Once I purchased a 10 watts LED Flood light for Rs. 450. The Ad was so attractive that it is capable of giving light similar to 40 watts Tube light with low current consumption. But the result was disappointing. So hacked it to see the power, current and voltage consumption. It is a 12Volt 10 Watts LED Flood light as mentioned in the pack. The result was very interesting. Nothing matches with theory, specification and real measurements. Generally, the 10 Watt White LED works on 12 V DC and requires 500 mA to 1 Amps current to get full brightness and Flood light effect. It has around 10V Forward voltage. It is usually powered by a high current LED driver that delivers 500 mA to 1 Amps current. Here comes the reality. Many LED flood lights use low current LED drivers or Capacitor power supply. LED Driver is a small SMPS with an output current rating. It must match with the current requirement of the LED. Cheap Capacitor power supply can give only 75 mA current per uF. So we purchase the lights by looking the specifications on the package and not realizing the actual condition of the light. To experiment with that Flood light, opened it to see what is happening inside.Secret revealed.
Connected the Flood light in a Power Meter. It showed that the load (10W Flood light) is 3.07 Watts and consuming 36 mA current. Is it the Power and Current of the Driver or the complete load? Needed more checks.
Opened the case of the Flood Light. There is a 10 watt LED directly connected to an LED Driver. LED driver is powered by 220V AC. The specification of the LED driver is
Input voltage – 170- 250 V AC
Output voltage – 2.5V – 12V DC
Output current – 250 mA (0.25 Amps)
So that driver can give maximum 0.25 Amps current for the 12 V LED. So what about its power?
P= V x I = 12 V x 0.25A = 3 W.
That was the Power Meter reading took initially. Power meter is not lying. It shown as 3.07 W.
Ampere meter was connected in series with the Driver and the LED. Ampere meter showed that, the LED is using 0.22 Amps (220 mA) current. Good. The driver specification is 250 mA maximum. Then what about the power of that LED as per theory?
P=Vx I = 12V x 0.22 A = 2.64W. Again that is similar to the earlier Power meter reading of 3.07 W.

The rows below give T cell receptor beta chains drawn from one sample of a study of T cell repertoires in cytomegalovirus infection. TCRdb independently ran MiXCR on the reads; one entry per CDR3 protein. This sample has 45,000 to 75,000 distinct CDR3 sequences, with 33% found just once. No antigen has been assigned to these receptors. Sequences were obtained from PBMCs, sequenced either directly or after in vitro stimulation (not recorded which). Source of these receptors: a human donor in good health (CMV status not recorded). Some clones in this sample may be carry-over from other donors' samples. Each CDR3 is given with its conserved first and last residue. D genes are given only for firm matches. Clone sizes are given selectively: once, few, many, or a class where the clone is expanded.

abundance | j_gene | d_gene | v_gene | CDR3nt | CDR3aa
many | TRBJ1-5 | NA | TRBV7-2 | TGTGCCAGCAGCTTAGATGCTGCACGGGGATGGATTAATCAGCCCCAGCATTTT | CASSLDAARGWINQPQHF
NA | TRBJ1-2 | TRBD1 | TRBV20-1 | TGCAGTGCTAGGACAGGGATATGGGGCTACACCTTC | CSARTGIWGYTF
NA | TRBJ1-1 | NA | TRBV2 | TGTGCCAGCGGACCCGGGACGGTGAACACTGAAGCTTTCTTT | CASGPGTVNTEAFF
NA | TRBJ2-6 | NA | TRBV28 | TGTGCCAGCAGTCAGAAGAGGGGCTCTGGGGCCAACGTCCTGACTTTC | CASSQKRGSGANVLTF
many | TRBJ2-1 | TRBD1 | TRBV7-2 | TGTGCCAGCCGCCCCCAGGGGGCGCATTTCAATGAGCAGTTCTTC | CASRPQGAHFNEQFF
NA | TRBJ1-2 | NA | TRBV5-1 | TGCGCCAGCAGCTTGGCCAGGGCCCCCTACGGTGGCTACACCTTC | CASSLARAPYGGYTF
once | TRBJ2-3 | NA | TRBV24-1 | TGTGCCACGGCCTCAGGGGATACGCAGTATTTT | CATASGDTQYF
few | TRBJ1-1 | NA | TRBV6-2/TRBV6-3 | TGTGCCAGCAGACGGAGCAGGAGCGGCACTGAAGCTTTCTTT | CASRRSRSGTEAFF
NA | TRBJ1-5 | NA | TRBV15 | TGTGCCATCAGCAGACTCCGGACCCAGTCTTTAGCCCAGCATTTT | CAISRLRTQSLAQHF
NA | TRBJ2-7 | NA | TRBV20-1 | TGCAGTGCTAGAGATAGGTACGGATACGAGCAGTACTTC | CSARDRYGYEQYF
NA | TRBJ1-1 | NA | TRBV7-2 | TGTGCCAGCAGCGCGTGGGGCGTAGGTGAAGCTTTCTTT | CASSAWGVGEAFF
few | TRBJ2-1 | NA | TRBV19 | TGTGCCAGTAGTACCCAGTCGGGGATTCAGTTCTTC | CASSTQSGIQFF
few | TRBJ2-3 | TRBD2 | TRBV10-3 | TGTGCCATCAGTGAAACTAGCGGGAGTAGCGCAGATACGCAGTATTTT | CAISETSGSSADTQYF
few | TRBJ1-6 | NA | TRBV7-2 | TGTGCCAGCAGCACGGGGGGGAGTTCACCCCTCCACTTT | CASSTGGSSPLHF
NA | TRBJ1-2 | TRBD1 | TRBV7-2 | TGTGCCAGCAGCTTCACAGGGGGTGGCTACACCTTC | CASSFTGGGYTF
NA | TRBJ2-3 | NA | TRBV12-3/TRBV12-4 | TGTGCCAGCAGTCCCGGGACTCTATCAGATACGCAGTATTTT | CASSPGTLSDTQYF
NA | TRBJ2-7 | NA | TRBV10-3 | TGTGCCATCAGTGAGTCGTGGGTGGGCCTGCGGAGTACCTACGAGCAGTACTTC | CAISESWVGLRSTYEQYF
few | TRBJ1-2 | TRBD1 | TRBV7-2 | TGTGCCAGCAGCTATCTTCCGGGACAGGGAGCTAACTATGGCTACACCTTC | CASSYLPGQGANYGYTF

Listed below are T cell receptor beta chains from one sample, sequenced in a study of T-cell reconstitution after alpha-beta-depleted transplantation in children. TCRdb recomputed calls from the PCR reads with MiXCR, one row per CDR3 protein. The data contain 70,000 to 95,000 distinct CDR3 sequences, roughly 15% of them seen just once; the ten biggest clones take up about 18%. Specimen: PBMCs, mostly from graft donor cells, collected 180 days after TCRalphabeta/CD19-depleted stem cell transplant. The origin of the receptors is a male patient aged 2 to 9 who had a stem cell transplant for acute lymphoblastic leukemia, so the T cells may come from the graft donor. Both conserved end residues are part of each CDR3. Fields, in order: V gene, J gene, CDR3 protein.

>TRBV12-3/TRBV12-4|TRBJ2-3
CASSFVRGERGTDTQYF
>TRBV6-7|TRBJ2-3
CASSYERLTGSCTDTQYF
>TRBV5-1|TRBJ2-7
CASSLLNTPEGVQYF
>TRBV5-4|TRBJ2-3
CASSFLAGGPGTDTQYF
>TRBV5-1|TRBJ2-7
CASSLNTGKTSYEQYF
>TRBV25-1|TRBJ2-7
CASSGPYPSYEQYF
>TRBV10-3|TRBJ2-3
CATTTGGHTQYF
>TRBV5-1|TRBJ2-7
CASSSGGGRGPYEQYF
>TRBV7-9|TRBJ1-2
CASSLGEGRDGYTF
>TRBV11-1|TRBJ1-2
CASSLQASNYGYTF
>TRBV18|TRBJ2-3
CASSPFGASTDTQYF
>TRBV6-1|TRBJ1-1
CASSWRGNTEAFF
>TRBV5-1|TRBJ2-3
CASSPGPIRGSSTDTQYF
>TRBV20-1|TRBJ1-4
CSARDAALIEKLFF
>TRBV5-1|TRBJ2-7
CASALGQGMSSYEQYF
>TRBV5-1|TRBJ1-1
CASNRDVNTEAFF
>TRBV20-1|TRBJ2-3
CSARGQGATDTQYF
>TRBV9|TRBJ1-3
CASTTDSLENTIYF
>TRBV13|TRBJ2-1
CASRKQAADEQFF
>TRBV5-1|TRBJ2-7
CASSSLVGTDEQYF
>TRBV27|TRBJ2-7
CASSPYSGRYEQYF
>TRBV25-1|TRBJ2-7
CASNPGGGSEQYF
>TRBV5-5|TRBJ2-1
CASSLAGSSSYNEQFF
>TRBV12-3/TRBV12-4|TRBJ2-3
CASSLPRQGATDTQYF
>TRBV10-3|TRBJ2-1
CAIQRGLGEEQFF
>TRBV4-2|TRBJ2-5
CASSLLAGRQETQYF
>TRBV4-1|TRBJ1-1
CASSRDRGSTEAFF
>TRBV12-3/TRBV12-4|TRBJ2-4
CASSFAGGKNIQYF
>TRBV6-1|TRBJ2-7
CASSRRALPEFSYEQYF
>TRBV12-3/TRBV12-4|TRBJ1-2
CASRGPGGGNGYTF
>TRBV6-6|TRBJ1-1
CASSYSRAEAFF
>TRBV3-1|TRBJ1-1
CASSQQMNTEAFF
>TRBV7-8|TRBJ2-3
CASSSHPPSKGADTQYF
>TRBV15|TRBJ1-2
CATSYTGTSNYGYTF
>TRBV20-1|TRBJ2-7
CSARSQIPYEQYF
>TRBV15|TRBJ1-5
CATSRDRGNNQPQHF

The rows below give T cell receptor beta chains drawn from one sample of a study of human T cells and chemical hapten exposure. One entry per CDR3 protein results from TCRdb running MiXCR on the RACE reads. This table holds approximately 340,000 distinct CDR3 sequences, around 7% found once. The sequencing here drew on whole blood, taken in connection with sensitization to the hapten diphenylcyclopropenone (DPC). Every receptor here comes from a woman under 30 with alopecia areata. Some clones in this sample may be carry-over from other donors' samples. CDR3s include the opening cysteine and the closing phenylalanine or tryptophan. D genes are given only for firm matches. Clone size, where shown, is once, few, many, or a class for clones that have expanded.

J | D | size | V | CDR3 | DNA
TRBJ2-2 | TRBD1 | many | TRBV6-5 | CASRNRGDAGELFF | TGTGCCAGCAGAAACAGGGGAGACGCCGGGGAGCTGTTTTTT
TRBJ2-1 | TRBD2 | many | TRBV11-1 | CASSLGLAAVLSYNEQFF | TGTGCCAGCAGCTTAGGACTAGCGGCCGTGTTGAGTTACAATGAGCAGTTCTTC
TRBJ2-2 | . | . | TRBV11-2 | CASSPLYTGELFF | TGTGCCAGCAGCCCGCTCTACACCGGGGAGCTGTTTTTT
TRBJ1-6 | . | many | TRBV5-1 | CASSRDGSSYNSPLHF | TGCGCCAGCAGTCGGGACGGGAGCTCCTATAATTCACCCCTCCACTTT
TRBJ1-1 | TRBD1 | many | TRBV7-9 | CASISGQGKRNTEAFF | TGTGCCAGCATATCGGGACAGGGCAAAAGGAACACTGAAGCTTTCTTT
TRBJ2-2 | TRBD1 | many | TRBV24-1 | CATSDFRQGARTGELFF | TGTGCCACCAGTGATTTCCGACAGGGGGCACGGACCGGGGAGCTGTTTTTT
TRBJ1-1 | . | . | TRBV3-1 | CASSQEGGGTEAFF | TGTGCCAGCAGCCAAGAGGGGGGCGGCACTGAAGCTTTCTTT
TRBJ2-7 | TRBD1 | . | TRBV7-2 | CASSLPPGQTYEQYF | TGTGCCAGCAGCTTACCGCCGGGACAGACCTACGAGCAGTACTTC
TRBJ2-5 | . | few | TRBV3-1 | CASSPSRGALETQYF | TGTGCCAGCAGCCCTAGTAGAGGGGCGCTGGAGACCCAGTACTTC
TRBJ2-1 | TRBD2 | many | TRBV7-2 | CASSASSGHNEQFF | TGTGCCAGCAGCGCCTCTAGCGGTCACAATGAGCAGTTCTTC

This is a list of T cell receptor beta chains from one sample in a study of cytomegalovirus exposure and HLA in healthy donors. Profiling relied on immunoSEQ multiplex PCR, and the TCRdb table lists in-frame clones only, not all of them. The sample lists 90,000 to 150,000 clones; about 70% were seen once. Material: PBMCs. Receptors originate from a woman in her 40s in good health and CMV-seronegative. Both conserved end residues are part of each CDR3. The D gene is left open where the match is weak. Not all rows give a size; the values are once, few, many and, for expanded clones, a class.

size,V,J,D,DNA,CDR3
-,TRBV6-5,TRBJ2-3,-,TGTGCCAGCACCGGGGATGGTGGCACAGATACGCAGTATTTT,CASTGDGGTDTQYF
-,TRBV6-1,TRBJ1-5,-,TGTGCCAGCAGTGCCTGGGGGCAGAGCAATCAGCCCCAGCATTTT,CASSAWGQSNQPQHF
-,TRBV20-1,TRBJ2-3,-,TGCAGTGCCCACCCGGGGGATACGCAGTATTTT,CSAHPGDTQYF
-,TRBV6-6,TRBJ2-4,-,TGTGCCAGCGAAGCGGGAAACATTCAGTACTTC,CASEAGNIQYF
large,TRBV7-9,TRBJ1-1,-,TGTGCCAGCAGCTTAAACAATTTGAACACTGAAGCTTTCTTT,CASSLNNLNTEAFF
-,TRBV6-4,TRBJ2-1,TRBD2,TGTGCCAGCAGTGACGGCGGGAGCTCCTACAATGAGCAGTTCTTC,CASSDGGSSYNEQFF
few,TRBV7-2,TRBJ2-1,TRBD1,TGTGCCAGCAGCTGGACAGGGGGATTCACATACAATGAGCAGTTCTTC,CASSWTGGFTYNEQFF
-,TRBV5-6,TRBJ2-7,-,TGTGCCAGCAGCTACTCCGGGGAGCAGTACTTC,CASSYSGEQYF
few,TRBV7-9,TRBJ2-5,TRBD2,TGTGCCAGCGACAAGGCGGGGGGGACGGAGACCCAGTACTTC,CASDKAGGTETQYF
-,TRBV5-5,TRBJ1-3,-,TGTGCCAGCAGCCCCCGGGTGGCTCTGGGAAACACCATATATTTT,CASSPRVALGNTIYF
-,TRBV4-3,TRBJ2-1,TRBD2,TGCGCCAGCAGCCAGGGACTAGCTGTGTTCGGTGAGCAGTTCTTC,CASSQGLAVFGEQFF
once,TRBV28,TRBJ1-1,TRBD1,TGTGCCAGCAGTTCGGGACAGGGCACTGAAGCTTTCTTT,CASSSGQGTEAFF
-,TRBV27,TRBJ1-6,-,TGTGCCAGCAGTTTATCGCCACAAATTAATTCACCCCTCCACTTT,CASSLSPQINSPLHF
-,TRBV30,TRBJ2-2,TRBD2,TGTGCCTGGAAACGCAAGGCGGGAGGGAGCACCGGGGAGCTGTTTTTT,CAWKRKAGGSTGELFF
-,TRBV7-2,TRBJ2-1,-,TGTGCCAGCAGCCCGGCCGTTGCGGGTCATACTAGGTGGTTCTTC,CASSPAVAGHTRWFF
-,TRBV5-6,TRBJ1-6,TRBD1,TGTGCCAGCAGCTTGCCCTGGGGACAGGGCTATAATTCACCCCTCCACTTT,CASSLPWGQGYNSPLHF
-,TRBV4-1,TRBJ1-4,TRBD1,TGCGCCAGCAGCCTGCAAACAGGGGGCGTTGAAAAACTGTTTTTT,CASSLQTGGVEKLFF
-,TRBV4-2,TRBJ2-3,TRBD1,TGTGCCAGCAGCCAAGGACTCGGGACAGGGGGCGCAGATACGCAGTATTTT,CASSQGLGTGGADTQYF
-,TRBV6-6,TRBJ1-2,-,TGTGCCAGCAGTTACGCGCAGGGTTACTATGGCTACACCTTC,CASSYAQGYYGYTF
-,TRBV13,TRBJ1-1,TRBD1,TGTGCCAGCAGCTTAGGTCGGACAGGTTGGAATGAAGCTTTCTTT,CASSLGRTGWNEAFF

So confirmed. The Power meter reading is for the complete load of Driver + LED. The Driver will also consume current. So 3.07W – 2.64 (LED Power) = 0.43 watts is that of the Driver.
So how can we say that LED Flood light is 10 Watts? Power meter shows that it is 3.07 watts. Measurement of current and theory says that it is 2.6 watts. Let us go further to find out the reason.
Removed the LED from the Driver and connected to a 12 volt 1 Ampere power supply without any current limiting resistor. Input voltage was 11.4 V at that time . The result is ….
The LED is consuming 0.6 Amps (600 mA) current. Good, nothing is between the power supply and LED to change the power. We can apply the power formula
P=V x I = 11.4V x 0.6 A = 6.84 Watts.
So if the LED is directly connected to 12 volt 1 Amps power supply, it is 6.84 W or simply 7 watts. We should consider some power loss also because the LED is too hot while connecting to high current. Let us consider that 3 watts as power loss.
So 7 watt (actual LED power) + 3 watts (power loss) = 10 watts.
So we can come to a conclusion. If the 10 watts LED is directly connected to 12 V , 1 Ampere DC power supply, its power rating will be almost 10 watts. If it is connected to a Driver that is giving only maximum 250 mA, the power will be 3 watts.
Hacking revealed the Secret! LED is a real 10 watts one but the Driver is for 3 watts LED. Got it. The 10 watt LED is giving the brightness of 3 watt LED.
Now let us see what is happening in the cheap LED Flood lights using Capacitor power supply. See the image below.
We know that the 10 Watts LED requires 500 mA to 1 Amps current to give maximum brightness. But even if the Capacitor power supply is an efficient one, it can give only 50 mA to 100 mA current per 1 uF capacitance. So the power supply using 1 uF capacitor delivers around 75 mA (taking the mid value). The output DC from the power supply will be around 20 V which drops when the LED is connected. Then the power at 20 V is
P= V x I = 20V x 0.075A = 1.5W
That means, theoretically, the 10 watts LED connected to 220V AC, with a dropping capacitor and a bridge rectifier, its power is 1.5 watts because the current is too low. But what about the brightness? Very low because the LED is getting only 75 mA in the place of its normal 750 mA current requirement to give the “Flood light “. See, 10 times lesser current than the required value.
So learned a lesson from this. To get a “Flood light” from 10 watts LED, either use 12V, 1 Ampere High Power LED driver or 12V, 1 Ampere Adapter using a Transformer. In this case, a series resistor is must. Fix the LED current as 600 mA. The forward voltage of the 10watt LED will be around 10 volts. So the value of the resistor will be
12 V– 10V / 0.6A = 3.33 Ohms
So use a resistor between 3.3 ohms and 5.6 ohms to get good brightness. Remember, the wattage of the resistor must be 10 watts. Use a good heat sink for the LED, otherwise the LED will damage soon.
Arrangement should be like this
See the LED with 5 Ohms 10 Watt series resistor is consuming 300 mA current. Input voltage is 11.5V and the Forward voltage drop of LED is 10.
11.5 – 10 / 5 = 0.3 Amps or 300 mA.
Use other resistors also for more or less brightness. Lower the value, higher the brightness.
3.3 Ohms – 600 mA
3.9 Ohms -512 mA
4.7 Ohms -425 mA
5.6 Ohms -357 mA
6.8 Ohms -294 mA
10 Ohms -200 mA